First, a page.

The Zookeeper’s Wife may not be the most forceful World War II film, but it is heart-breaking and poignant

Published: August 29, 2017
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Chastain is defiant, Antonina holds the narrative together, while Heldenbergh and Brühl deliver impressive supporting performances. PHOTO: IMDb

While Adolf Hitler and the Nazis were busy writing the most harrowing chapter in modern history, several heroic people were risking their lives to save their fellow human beings from brutal extermination during the Holocaust in World War II. The Zookeeper’s Wife is the tale of one such family.

Based on real events, the story begins in Poland in 1939 at the Warsaw Zoo, where Antonina Żabińska (Jessica Chastain) helps her husband, Jan Żabiński (Johan Heldenbergh), take care of the animals in a beautiful menagerie. But their idyllic lives are turned upside down when German forces invade Poland. An airstrike ruins their zoo and many animals perish in the attack.

When the Nazis start rounding up the Jews and confining them to the Warsaw Ghetto, the Żabińskis decide to hide one of their Jewish friends, Magda (Efrat Dor), in their residence. By doing so, they put their own lives and their sons, Ryszard (Timothy Radford) and Val Maloku, at risk.

Distressed by the suffering of the captives, the couple eventually hatches a plan to rescue people from the Ghetto. In the guise of keeping the zoo operational, they convince Hitler’s chief zoologist, Lutz Heck (Daniel Brühl) – who seems to have developed feelings for Antonina – to let them convert their lands into a pig farm. This activity serves as a cover for using the zoo to hide Jews until safe houses can be found for them.

It’s a compelling and powerful story. The message of showing love and empathy when hate threatens the world is always relevant and perhaps something people desperately need to be reminded of today.

Niki Caro’s directorial effort certainly makes an emotional impact on the viewers. The Zookeeper’s Wife draws a heartbreaking picture of what human beings are capable of doing to each other and the lovely creatures in their care. Animal lovers, in particular, will find it hard not to tear up at the brutality with which the zoo animals are decimated.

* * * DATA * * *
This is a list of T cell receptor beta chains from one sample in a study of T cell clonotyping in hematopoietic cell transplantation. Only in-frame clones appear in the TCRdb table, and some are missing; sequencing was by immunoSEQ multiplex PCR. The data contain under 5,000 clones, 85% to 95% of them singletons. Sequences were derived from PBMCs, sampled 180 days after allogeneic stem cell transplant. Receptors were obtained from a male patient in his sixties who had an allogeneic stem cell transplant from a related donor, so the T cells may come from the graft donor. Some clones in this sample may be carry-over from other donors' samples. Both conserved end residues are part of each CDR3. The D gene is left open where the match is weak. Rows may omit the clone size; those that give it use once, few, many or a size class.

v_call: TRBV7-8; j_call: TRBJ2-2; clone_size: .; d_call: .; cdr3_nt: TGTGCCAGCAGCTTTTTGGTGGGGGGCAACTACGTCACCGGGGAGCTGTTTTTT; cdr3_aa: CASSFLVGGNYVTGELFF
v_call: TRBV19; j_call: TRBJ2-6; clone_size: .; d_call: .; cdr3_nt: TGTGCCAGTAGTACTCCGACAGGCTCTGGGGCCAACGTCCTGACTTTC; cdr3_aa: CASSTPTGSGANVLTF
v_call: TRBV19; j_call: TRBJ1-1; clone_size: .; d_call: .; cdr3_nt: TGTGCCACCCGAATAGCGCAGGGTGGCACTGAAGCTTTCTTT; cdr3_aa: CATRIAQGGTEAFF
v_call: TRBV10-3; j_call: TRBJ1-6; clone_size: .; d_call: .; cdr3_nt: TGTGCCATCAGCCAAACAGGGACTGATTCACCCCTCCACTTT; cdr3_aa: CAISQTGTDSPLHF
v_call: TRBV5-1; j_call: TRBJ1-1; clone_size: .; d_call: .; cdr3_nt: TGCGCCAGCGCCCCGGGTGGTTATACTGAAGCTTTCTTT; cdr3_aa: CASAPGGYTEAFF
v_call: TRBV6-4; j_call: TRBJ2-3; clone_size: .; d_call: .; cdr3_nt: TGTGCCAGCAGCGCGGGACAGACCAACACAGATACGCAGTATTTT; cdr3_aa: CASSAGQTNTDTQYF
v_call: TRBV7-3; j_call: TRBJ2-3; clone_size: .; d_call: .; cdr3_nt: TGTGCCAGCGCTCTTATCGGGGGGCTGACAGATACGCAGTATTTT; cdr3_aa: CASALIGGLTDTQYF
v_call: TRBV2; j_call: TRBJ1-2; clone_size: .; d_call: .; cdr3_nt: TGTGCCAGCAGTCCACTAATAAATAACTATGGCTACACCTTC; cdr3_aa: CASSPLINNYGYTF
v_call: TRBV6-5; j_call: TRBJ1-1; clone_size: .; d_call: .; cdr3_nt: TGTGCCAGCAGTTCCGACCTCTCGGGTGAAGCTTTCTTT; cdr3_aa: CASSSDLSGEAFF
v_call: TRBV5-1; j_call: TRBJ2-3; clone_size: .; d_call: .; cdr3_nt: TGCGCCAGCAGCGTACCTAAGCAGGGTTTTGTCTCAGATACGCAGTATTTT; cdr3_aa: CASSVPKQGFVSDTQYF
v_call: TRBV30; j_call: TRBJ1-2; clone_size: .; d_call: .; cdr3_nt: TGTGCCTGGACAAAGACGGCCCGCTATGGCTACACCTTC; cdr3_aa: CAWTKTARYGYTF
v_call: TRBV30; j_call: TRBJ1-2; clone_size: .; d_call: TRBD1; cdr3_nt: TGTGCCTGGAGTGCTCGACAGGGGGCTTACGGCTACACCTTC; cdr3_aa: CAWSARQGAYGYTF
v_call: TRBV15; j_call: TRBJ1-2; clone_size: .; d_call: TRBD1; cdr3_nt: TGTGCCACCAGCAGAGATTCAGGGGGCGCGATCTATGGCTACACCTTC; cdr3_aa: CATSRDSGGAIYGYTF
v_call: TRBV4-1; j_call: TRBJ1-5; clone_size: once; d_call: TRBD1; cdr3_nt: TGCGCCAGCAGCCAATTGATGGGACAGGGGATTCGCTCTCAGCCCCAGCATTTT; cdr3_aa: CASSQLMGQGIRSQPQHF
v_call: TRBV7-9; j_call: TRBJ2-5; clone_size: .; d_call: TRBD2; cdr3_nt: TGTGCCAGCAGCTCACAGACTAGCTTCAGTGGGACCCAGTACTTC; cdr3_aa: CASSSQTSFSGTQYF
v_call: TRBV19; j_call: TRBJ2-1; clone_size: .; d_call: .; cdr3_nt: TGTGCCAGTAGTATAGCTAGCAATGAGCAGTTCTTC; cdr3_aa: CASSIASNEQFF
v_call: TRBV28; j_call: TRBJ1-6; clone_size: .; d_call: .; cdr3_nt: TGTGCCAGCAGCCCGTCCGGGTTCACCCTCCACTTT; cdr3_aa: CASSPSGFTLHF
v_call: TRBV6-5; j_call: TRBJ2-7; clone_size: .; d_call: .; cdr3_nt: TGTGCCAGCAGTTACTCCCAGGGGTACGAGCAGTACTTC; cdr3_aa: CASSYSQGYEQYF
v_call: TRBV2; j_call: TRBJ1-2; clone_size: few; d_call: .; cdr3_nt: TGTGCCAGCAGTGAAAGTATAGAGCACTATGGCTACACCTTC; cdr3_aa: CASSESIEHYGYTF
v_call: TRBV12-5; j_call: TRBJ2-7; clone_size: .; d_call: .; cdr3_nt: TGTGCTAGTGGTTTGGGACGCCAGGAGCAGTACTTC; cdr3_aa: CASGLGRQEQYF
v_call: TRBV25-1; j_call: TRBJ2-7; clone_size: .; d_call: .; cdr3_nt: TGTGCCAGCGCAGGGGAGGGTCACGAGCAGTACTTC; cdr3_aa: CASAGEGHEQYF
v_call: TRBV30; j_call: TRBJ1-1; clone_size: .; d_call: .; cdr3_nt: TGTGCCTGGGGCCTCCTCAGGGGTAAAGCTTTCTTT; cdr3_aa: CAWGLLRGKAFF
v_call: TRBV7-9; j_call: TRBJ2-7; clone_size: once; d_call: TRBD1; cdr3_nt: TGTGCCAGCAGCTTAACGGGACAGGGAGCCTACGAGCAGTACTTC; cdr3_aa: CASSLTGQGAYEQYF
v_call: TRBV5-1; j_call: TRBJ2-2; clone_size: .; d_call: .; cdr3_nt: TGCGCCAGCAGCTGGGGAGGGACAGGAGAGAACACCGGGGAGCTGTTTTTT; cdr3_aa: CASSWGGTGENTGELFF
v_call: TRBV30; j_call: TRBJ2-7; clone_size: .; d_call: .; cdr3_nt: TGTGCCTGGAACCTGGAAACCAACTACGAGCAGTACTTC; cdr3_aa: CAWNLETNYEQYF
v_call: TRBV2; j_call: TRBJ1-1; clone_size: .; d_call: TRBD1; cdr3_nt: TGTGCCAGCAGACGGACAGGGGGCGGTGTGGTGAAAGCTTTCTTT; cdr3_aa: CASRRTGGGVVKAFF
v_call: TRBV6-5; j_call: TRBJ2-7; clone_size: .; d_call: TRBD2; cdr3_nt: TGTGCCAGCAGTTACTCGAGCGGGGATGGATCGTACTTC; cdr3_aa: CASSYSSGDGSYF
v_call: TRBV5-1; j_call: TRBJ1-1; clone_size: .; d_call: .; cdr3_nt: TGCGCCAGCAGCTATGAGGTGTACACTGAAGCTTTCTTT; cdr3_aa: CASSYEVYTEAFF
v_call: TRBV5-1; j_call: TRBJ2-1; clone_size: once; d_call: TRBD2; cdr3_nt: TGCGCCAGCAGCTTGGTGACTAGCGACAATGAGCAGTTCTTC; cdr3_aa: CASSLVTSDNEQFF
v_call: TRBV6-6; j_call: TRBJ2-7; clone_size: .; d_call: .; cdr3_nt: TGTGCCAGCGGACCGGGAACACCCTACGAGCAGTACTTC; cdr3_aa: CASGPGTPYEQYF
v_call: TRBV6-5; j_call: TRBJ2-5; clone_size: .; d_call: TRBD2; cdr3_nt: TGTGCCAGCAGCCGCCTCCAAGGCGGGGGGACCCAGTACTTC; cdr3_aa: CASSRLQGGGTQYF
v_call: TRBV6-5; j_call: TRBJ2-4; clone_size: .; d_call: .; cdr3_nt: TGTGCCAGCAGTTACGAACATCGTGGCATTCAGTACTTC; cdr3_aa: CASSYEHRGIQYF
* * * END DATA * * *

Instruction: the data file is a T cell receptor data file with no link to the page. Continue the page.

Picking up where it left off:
But despite its poignancy, the movie doesn’t quite capture the full extent of the scale of the war as well as the Żabińskis’s efforts in rescuing people. When you find out at the end of the movie that Jan and Antonina helped hide and save “nearly 300 guests”, it feels disappointing that the film couldn’t convey the fact that hundreds of people made it through the war because of this remarkable couple.

The cast delivers solid performances across the board. Chastain is defiant, Antonina holds the narrative together, while Heldenbergh and Brühl deliver impressive supporting performances.

On the whole, while its somewhat restrained execution may keep the story from fully coming to life, The Zookeeper’s Wife is still a well-made movie that benefits from a very talented cast. It may not be the most forceful World War II film you’ll ever see, but it is heart-breaking and poignant. It tells an interesting and unique story from one of the darkest periods in human history that serves as a timely reminder of the empathy, dignity and courage that is needed to persevere in the face of evil.

All photos: IMDb

Sameen Amer

Sameen Amer

The author is a Lahore-based freelance writer and critic. She tweets as @Sameen (twitter.com/Sameen)

The views expressed by the writer and the reader comments do not necessarily reflect the views and policies of The Express Tribune.